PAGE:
It’s surely not coincidence that within the last couple of weeks we’ve had headlines in the Daily Mail blaming immigrants for the housing shortage and the Times front page calling for a curb on their claiming benefits (including housing). While you can read articles debunking each of these here and here, few of the people who’ve noticed the Mail or Times headlines will bother to check the facts.
We don’t know if the government was behind these newspaper stories, but we do know they are busy stirring up anti-migrant feeling with their Go home or face arrest adverts. The ending next December of the current restrictions that apply to Bulgarians and Romanians is being hyped as a potential disaster despite little evidence that many people from either country are poised to come to the UK. But there is enough manufactured risk of this happening to require David Cameron to promise a ‘clampdown’ on recent migrants accessing social housing within two years of their arrival, even if the latest census figures show that two-thirds of migrants who arrived in the last decade are in private lettings, and common sense should tell him that within two years hardly any will qualify for social housing.
The plans to force private landlords to make immigration checks (on over 1.2 million new lettings per year in England alone) are clearly as much about deterring legitimate migrants as they are about catching undocumented ones. The government impact study doesn’t even consider the possibility that the new rules might force legal migrants into the hands of unscrupulous landlords who are less likely to bother with the checks. Of course, the government says it is tackling the bad landlords through its beds in sheds initiative, but the press coverage it generates invariably links the campaign to removing illegal immigrants, rather than highlighting action to help the plight of those forced to live in such poor conditions. And far more migrants are living in dodgy conventional housing than are consigned to beds in sheds.
In a thoughtful blog this week, Alex Marsh asks whether ‘aggressive intolerance’ has become a substitute for an aggressive housing policy. He reminds us of something that Red Brick pointed out in response to a speech by Theresa May last year, that most housing demand is driven by the indigenous population. Yes, it’s true that net migration has a significant long-term effect, but if migration were to stop completely tomorrow we still wouldn’t be building anywhere near enough houses to meet the country’s needs. And as Alex says, the impact of immigration on the housing market is ‘as much – if not more – about super-rich individuals purchasing top end properties as an investment, thereby inflating house prices’ as it is about low-income migrants in the private rented sector.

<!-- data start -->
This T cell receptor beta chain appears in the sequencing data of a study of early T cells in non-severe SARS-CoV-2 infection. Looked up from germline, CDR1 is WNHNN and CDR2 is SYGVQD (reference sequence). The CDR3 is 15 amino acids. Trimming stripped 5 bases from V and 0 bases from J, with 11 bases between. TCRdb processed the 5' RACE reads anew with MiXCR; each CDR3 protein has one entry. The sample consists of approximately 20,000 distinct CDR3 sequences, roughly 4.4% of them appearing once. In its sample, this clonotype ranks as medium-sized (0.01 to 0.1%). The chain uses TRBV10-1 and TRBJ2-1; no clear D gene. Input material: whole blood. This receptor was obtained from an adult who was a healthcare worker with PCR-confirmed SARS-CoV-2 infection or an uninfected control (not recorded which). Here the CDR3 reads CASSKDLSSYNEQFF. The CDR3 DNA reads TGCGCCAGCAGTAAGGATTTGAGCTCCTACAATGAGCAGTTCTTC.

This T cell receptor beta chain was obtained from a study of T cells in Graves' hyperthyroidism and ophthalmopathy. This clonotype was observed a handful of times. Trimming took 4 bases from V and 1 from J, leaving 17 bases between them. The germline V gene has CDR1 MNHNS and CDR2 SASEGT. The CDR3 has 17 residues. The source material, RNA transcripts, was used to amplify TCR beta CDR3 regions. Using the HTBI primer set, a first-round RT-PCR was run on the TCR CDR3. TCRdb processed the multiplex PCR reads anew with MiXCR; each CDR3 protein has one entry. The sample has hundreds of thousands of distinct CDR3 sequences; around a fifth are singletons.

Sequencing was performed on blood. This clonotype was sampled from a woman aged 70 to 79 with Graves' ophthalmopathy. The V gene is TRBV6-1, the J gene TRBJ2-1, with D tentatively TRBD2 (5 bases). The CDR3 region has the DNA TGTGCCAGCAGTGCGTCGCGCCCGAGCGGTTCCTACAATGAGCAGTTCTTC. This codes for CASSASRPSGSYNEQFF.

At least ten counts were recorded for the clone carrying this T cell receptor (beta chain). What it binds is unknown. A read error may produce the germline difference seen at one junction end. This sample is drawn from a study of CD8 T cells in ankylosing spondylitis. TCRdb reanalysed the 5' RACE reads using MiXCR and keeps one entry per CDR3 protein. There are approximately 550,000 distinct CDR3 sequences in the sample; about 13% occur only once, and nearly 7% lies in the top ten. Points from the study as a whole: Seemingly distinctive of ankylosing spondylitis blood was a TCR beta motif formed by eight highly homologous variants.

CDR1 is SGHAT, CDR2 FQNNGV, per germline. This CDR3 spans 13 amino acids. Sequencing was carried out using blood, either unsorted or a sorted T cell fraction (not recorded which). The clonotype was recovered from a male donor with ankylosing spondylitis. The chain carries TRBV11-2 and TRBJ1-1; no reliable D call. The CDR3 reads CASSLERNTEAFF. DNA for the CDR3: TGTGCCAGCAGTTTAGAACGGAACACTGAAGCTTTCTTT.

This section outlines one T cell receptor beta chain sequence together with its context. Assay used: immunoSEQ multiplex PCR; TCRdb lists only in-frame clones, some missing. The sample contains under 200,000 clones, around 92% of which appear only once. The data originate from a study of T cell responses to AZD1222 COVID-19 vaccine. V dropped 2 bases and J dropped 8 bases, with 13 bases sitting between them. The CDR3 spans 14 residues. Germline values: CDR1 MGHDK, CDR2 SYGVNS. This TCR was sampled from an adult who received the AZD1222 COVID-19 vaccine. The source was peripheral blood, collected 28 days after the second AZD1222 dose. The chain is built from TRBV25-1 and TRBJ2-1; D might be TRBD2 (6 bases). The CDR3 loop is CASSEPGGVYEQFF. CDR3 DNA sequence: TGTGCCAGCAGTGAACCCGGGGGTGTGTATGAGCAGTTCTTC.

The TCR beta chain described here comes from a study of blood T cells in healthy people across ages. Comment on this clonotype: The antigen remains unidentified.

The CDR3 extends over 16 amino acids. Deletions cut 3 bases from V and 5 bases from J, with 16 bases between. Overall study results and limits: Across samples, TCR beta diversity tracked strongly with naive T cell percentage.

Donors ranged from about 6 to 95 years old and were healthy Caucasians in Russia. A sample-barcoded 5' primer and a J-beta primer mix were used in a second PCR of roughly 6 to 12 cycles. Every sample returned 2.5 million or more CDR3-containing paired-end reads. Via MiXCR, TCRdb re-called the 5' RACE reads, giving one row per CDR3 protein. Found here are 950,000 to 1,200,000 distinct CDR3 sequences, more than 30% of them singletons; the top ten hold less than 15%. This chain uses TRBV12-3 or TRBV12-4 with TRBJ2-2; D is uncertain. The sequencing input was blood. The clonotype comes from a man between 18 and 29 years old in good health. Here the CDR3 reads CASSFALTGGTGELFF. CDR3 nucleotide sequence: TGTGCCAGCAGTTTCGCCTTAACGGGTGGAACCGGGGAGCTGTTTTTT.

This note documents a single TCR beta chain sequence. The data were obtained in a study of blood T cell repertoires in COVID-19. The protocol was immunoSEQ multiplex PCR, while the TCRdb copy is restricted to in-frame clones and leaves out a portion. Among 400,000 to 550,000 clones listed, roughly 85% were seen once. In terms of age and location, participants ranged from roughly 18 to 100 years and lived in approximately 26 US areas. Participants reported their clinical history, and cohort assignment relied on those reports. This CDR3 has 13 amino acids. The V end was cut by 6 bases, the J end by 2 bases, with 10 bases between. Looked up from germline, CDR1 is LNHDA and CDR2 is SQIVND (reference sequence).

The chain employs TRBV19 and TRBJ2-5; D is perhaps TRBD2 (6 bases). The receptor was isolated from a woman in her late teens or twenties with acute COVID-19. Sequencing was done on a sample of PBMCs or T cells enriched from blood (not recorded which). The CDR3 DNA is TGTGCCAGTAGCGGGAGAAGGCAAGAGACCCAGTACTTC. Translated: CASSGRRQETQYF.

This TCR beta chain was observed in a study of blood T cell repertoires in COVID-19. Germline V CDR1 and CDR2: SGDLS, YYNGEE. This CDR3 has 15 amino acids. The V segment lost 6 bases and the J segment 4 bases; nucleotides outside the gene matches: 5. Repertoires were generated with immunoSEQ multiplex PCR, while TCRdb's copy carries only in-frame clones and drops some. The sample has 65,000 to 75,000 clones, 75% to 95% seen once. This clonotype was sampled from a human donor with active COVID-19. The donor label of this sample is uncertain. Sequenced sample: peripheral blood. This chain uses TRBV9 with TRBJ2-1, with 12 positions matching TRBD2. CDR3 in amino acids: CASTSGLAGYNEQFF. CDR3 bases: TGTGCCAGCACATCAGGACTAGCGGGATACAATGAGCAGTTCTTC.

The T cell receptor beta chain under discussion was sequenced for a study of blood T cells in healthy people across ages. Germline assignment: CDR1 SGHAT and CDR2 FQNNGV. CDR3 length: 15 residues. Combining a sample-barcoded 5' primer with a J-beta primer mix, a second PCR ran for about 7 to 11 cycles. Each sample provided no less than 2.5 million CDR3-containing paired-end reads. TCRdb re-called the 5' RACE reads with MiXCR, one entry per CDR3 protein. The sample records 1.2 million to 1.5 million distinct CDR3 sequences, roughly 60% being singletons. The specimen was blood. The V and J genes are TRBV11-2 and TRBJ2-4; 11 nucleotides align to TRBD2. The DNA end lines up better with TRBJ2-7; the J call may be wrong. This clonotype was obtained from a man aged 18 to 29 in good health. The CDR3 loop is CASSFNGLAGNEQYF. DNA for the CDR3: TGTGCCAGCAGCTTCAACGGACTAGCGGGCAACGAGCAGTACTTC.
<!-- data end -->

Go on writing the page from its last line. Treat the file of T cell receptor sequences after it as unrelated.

As he goes on to say:
‘…the poisonous nature of the immigration debate allows an alternative “common sense” explanation for the housing problem to take hold. If you venture below the line on just about any online post relating to the UK’s housing problem – which, in general terms, isn’t something I’d recommend – it does not take long before a commenter will state that the origins of the housing crisis lie in uncontrolled immigration: if only we shut the borders and sent all these undesirable foreigners home then there would be plenty of homes for all the British people who have the right to live here.’
No one in government has said this, of course, but they don’t need to. There are plenty in the media and elsewhere that will interpret a ‘clampdown’ or Cameron saying (in March) ‘new migrants should not expect to be given a home on arrival’ as the signal to blame immigrants for the housing problem and create the new ‘common sense’ that Alex talks about.
Marsh suggests that housing researchers need to more actively expose what the real drivers of housing demand are and force politicians to engage with the issue. This might help, but it’s difficult to see it having much effect by itself. We badly need the Labour front bench both to keep on talking about the failure to build enough houses and to say why they are really needed. It’s convenient for government when they haven’t solved a problem to blame the victims (or the last government). However, in this case the real cause of the housing crisis is pretty obvious, if people can only be convinced to look beyond the headlines – and if the government’s use of the race card is exposed as being just that.